"In my case and in the case of the majority of doctors I know, pay will be reduced by 30–40%," Clarke told us.
Junior doctor Lulu Ritchie said the reduced pay was not sufficient to compensate for missed time with family in the evenings and at the weekend. "Who wants to work until 10pm at night for the same pay you'd get 9am-5pm?" she said.
The Department of Health has said it is "removing the financial incentives in the current contract that encourage doctors to work unsafe hours", but doctors object to the idea that they are working unsafe hours simply for financial gain.
3. Doctors feel "utterly pushed into a corner by the government" and many feel they have no choice left but to strike.
"Without the reasonable assurances junior doctors require, the BMA has been left with little option but to continue with plans to ballot members on industrial action," Malawana said as ballot papers were sent out to junior doctors on Thursday.
"This is not a decision we take lightly. However, the government's refusal to work with us through genuine negotiations, and its continued threat to impose an unsafe and unfair contract, leaves us with no alternative."
Khalid told BuzzFeed News striking was the only way doctors had left to make Hunt listen. "We've protested, we've written to MPs, we've talked to the press and it hasn't worked," he said. "This is the only one thing left to do."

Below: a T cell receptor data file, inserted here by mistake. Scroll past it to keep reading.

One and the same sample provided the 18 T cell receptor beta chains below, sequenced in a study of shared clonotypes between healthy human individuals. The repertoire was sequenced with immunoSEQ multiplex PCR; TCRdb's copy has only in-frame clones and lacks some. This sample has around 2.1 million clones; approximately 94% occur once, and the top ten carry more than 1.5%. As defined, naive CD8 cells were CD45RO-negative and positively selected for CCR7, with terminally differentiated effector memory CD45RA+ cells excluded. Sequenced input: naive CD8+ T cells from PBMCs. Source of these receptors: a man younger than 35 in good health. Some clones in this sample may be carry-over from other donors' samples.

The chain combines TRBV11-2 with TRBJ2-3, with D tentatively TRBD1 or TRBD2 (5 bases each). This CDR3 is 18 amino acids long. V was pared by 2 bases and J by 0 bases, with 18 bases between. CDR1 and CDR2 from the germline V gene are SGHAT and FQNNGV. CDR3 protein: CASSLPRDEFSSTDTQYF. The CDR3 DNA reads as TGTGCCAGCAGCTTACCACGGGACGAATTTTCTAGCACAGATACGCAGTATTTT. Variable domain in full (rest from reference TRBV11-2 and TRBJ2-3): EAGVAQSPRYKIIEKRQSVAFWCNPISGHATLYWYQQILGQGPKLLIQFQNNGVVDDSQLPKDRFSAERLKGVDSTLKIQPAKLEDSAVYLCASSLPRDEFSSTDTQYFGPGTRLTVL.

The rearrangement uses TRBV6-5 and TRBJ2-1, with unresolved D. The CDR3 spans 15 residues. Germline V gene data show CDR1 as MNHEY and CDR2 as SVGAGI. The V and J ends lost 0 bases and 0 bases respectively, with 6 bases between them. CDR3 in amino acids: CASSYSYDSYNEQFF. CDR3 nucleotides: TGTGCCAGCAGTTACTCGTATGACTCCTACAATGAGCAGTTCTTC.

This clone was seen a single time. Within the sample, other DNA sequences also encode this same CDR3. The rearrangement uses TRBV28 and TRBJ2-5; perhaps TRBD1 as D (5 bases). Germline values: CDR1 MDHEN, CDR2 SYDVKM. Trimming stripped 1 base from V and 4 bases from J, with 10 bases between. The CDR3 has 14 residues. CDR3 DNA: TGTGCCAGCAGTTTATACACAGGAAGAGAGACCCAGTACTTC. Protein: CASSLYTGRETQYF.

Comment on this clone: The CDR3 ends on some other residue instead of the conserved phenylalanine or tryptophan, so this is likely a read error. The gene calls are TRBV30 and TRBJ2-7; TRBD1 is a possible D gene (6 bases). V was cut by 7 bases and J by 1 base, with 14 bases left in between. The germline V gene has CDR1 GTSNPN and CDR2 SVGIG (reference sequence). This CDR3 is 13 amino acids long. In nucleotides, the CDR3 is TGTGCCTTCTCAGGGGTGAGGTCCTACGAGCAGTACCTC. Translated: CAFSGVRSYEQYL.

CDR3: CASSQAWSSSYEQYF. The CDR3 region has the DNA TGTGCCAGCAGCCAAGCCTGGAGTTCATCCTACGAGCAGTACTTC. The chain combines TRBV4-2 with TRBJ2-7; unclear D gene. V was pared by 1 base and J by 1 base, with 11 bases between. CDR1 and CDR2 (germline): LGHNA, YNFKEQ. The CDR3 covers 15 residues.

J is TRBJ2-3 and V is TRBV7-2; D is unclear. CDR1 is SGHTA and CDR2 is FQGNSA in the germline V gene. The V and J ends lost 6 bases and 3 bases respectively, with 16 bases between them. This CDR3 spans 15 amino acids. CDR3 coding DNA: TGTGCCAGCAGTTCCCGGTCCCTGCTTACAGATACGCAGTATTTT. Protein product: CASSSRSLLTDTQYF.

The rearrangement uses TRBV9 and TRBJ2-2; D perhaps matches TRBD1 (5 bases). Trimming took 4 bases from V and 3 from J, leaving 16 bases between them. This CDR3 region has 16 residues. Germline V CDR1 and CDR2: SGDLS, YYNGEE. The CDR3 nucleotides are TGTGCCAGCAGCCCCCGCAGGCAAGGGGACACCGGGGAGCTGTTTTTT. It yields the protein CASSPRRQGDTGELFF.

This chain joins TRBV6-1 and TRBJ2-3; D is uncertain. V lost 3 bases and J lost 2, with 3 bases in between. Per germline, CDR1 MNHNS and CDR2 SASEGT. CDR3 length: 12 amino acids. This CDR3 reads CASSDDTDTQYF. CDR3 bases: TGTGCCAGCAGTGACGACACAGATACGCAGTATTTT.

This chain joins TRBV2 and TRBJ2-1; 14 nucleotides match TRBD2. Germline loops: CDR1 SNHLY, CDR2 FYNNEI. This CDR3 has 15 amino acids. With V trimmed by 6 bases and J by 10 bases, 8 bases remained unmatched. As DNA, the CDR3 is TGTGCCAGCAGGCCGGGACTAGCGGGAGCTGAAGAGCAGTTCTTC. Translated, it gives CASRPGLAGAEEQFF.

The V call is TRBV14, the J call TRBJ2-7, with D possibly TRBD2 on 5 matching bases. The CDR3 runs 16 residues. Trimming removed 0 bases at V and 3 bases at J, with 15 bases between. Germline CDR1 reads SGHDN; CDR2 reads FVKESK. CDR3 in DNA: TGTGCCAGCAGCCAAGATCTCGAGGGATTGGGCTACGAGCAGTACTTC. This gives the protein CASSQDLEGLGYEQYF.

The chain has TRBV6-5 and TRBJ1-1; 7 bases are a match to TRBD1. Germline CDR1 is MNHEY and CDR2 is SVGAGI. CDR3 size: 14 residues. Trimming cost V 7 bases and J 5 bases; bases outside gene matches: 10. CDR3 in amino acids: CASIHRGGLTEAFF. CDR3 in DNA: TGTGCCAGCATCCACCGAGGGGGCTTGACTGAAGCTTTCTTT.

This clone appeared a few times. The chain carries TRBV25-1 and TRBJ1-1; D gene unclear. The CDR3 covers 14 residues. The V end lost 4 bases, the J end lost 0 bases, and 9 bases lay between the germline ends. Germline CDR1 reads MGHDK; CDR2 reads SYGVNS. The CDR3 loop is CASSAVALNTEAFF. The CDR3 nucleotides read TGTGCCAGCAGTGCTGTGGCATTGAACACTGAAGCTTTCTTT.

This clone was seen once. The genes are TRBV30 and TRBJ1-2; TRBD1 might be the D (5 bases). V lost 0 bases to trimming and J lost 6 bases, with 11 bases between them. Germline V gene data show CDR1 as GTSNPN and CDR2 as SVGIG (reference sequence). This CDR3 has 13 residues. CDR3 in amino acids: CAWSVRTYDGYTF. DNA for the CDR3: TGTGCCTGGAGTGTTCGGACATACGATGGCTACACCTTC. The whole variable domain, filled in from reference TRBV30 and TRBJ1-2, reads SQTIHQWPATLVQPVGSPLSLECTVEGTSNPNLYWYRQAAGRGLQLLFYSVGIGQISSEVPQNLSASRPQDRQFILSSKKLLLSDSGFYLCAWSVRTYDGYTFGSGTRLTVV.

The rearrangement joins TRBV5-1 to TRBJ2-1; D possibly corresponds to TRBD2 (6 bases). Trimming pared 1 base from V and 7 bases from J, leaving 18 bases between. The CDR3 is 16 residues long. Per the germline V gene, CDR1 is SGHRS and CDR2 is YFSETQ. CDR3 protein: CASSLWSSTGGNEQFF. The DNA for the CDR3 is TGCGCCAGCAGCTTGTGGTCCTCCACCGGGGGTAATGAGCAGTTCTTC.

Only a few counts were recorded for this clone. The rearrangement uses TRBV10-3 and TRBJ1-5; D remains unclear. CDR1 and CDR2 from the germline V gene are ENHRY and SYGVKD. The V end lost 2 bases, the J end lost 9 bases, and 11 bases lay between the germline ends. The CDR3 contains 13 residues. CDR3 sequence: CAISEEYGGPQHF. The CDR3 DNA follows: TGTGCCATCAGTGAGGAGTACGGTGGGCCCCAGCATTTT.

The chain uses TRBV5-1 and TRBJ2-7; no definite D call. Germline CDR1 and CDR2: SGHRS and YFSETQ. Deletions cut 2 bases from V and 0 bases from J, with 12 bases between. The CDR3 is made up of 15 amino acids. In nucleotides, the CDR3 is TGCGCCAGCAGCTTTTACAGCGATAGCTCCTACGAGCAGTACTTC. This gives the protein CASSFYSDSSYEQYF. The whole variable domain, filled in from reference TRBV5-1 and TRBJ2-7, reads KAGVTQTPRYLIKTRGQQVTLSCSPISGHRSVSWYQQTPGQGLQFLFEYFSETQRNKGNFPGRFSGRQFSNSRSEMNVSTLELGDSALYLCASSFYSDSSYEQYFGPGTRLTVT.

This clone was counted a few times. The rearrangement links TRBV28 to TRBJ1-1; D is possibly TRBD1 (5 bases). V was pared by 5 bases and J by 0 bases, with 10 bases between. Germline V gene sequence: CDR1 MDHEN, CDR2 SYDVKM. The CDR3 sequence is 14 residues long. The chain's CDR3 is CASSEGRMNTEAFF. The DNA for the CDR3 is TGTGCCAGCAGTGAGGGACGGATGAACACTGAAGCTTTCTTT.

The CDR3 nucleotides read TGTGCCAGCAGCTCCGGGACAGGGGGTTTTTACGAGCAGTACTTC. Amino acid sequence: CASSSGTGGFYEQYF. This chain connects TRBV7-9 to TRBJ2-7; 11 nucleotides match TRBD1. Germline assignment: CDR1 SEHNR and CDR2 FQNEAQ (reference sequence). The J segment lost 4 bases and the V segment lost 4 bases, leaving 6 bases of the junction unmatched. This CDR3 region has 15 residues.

Clarke said she didn't have a single colleague who wouldn't join her in voting for industrial action. "We feel utterly pushed into a corner by the government," she told us.
She said industrial action was a necessary last resort.
"We would love to avoid a strike, but it's in the best interest of patient safety in the long run," she said. "We have to make a stand against this contract.
"With it we can't do our jobs safely. We'll be too broken too exhausted, too demoralised and a danger to patients."
Ritchie was less certain how she would vote. "I hate the concept of striking – it punishes everyone but the government," she said.
"But unless we can open true negotiations I've been urged by my consultants to take the matter very seriously.
"If we do strike, you'll see my team down at the blood bank giving blood, and you'll see our hospital staffed by our amazing consultants who are 100% behind us."
Laura Silver is a reporter for BuzzFeed News and is based in London.
Contact Laura Silver at firstname.lastname@example.org.